Abroad101’s Advisor Newsletter Winter 2018

Thanks for taking a few minutes to check-in with Abroad101.  Now in our 10th year, Abroad101 continues to be the only website focused on capturing the impact of international education through student-generated reviews.  For those of you who use our system, this is a reminder to send invites to your recent returnees.  For those of you considering new ways to raise awareness of study abroad participation, Abroad101 is here to help.

What Are Study Abroad Reviews?

  • Reviews are Published Program Evaluations
  • Reviews are Testimonials
  • Reviews are Points of Pride
  • Reviews are Social Media
  • Reviews are Popular

When students publish their program evaluations they become reviews, and when they are on Abroad101, they also become Social Media.  As Social Media, these first-hand accounts of experiences abroad becomes a great point-of-pride for students.  They become powerful reference material for future students and parents.  As social media, reviews have many uses, enabling:

  • Universities to promote study abroad to their own students
  • Students to research programs and view first-hand accounts from their peers
  • Parents to set their expectations
  • Advisors to keep informed of outcomes and student satisfaction
  • University Administrators to gather data.

Students are encouraged to share their finished review with their friends, family and other students.  Students are also prompted to include their review in their Linkedin profiles and to reference the review in cover letters and grad school applications.  The ability to include photos and writing samples can boost the pride a student takes in their review.  Each day, Abroad101 reviews are fed into Twitter, Facebook and other social media outlets by our editor, school advisors and students.  Sharing further spreads their impact. 

Make Public Your Program Evaluations

We encourage you to take the leap and become fully transparent by turning your private study abroad program evaluation process into a public review process.  When every student is required to complete a review in order to received credit, you get more candor, usable data and testimonials of the impact of study abroad.   We can’t help but think this transparent process positively impacts participation at these institutions and with Abroad101, you can do this for free.  What brings so many reviews online, is the full-feature software that Abroad101 provides to universities.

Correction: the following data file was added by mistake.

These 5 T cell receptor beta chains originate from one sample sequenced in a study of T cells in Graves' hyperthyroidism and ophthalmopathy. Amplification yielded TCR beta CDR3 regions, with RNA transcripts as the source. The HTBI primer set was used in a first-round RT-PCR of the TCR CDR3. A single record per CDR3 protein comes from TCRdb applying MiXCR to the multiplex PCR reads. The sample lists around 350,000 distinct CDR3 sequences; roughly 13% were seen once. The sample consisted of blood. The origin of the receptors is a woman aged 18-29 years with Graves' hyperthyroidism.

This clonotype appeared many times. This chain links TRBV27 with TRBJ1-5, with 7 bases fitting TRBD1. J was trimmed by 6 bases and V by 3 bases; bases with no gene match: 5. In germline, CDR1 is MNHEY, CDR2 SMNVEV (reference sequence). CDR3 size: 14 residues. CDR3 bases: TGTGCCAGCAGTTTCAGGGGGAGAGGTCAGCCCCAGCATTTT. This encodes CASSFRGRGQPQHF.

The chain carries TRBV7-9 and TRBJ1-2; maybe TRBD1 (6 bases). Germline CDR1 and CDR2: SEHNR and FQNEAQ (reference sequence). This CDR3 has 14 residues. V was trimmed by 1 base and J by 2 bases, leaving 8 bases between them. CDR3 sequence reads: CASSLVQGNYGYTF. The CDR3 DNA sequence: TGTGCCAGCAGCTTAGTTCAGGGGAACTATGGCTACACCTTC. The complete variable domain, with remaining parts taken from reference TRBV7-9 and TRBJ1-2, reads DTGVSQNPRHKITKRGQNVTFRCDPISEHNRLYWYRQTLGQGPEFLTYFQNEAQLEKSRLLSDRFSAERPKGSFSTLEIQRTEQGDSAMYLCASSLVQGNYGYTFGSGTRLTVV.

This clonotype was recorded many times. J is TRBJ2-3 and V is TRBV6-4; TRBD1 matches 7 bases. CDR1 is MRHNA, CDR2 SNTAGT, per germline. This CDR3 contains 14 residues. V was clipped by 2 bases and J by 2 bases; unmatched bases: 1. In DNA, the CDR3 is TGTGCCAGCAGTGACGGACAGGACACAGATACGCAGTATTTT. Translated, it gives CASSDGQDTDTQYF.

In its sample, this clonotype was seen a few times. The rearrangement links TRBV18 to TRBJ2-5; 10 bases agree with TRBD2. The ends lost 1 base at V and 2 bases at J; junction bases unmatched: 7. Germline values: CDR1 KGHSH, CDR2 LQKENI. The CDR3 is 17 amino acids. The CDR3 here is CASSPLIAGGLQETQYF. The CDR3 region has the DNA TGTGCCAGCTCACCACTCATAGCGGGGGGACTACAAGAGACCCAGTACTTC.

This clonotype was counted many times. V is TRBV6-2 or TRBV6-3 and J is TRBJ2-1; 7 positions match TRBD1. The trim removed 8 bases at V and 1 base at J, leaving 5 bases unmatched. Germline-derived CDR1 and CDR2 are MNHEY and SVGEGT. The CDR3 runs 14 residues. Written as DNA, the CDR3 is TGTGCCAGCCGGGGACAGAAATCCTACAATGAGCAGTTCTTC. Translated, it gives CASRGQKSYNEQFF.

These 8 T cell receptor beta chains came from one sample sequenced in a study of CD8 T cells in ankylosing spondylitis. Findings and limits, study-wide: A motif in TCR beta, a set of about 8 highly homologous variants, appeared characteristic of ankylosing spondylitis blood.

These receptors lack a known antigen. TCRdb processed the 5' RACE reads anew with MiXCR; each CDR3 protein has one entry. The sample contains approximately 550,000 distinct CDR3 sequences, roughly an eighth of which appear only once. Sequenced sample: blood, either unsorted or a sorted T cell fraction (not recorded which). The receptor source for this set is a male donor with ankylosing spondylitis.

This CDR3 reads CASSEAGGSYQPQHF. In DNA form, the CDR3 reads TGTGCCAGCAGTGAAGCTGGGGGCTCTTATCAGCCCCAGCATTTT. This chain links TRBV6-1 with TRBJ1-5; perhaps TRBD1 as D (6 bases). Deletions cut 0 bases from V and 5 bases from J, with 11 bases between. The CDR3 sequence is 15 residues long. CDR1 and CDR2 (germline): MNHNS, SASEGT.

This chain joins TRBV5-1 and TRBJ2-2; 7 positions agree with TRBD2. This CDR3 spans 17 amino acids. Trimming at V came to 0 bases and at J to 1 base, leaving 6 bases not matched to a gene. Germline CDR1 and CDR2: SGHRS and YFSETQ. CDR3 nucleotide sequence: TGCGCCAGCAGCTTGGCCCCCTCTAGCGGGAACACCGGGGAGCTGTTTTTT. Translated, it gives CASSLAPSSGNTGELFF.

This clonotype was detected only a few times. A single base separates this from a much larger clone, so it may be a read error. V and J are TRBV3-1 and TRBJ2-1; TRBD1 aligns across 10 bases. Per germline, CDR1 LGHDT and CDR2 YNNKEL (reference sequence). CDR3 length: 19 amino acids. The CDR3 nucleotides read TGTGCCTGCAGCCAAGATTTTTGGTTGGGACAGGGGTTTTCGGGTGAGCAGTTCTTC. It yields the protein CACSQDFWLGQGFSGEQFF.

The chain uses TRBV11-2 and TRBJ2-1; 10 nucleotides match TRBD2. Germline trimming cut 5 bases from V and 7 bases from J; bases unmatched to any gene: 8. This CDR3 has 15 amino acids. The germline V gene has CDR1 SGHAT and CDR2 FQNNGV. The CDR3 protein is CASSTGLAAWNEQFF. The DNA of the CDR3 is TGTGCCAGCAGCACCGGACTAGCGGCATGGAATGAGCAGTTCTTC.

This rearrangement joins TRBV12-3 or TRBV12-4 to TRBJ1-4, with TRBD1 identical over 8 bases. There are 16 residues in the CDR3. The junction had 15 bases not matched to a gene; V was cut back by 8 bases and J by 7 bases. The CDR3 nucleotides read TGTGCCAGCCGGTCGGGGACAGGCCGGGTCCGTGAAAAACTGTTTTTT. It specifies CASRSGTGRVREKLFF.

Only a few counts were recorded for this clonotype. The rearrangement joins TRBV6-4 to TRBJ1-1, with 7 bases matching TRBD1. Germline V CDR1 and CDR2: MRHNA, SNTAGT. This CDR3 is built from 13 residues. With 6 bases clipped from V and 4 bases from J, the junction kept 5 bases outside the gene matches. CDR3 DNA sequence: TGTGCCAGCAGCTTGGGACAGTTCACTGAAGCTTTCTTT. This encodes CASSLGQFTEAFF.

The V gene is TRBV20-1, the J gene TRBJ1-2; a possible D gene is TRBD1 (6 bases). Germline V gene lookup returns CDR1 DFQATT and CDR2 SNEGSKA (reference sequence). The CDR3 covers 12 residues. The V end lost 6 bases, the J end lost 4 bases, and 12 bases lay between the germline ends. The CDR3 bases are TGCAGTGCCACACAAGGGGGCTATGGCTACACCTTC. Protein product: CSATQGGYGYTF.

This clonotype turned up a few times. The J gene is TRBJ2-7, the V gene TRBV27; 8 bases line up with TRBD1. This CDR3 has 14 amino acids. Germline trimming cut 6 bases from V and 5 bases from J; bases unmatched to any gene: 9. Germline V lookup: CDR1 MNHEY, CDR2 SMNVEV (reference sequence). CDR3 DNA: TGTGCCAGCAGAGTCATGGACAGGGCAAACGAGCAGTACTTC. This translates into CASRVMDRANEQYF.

Take a look at a few of our Best Practice Leaders:

Institutions like these trust Abroad101 as their program evaluation partner.  Abroad101 is a time-tested, integral part of the study aboard experience at our partner schools.  The Abroad101 team provides training and support for any issues that may arise in the process and we’d welcome being a more integral part of the education abroad experience at your institution.

Make a Review a Re-entry Exercise

Even if your school has an existing evaluation system in place for returning study abroad students, we hope you’ll still consider the student’s point of view and incorporate a study abroad review as part of a student-focused re-entry exercise.  The rationale goes as follows: if a student can coherently state what happened to them in writing, they will be much more prepared to discuss their experiences with friends, family and in future encounters as the student moves toward their next steps in life.  Showing they can express their emotions, in a published format is a big step forward and a reason to complete a review.  With a great sample of their writing and an expression of their new world view., you will help your students better prepare for their future by making a review part of the study abroad process.

Why Abroad101?

The Abroad101 review is 38 questions in length and is designed to walk students through a reflection of who they were before they left, who they are now and what they hope for their future.  As part of this process, they will rate 9 different aspects of their program and provide some insight and tips for future students.  Taking 20-30 minutes to complete, the review can help students put their feelings into words and start the process of communicating their experiences in concise and coherent ways.   They can add photos and turn their review into a point of pride, a capstone to their education abroad experience.

It’s for Faculty-led and Exchange Programs Too:

Abroad101 is happy to list your faculty-led programs in our system.  For your exchange partners, we have a catch-all “Direct Enrollment & Exchange” listing for every university abroad.  You are welcome to use Abroad101 for each of these types of programs in addition to the students on third-party programs and foreign schools.